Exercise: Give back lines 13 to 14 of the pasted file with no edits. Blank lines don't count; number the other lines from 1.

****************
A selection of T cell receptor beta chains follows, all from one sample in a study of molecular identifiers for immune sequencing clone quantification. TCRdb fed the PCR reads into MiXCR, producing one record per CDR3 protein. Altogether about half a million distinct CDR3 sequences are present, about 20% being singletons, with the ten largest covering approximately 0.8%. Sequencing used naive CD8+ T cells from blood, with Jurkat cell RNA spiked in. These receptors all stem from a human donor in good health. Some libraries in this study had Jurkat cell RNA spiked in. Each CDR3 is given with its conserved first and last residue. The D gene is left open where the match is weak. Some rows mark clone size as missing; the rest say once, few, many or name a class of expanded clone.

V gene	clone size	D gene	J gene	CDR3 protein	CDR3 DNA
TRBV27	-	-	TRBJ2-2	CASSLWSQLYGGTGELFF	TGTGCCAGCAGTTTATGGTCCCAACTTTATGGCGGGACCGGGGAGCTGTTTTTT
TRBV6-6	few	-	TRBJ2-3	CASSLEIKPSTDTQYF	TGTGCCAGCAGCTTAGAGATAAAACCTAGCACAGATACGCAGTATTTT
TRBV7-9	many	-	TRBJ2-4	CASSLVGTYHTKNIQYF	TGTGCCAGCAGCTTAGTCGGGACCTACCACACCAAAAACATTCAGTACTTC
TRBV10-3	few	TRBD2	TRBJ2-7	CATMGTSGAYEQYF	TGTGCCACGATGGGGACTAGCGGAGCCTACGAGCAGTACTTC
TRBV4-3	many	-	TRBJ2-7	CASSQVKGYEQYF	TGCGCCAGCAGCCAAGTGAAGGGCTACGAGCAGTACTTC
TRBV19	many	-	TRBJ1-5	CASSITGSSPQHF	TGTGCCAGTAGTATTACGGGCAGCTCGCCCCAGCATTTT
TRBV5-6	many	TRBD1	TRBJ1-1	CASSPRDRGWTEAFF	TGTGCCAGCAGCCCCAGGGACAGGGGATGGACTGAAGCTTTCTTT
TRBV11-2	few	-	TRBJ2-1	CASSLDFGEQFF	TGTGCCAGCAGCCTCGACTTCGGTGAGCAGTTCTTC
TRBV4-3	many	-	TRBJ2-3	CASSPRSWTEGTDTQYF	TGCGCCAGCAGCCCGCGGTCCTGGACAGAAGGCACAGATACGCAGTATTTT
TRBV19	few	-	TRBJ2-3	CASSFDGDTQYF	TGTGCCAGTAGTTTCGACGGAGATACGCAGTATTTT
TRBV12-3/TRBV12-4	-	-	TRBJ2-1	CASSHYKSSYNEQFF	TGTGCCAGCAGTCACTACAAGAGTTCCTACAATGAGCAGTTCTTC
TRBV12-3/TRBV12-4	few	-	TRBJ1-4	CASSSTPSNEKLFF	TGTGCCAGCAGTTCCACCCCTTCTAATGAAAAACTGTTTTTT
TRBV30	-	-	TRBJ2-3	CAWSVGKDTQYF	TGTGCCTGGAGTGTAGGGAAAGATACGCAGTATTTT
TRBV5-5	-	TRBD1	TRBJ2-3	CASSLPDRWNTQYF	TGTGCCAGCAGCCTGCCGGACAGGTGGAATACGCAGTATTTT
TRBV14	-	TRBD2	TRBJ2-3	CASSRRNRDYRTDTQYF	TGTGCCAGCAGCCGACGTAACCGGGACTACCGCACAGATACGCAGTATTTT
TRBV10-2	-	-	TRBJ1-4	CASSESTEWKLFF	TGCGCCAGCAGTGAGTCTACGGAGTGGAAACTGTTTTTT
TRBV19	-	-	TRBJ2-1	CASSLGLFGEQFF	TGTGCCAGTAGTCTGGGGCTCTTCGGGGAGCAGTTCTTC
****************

TRBV12-3/TRBV12-4	-	-	TRBJ2-1	CASSHYKSSYNEQFF	TGTGCCAGCAGTCACTACAAGAGTTCCTACAATGAGCAGTTCTTC
TRBV12-3/TRBV12-4	few	-	TRBJ1-4	CASSSTPSNEKLFF	TGTGCCAGCAGTTCCACCCCTTCTAATGAAAAACTGTTTTTT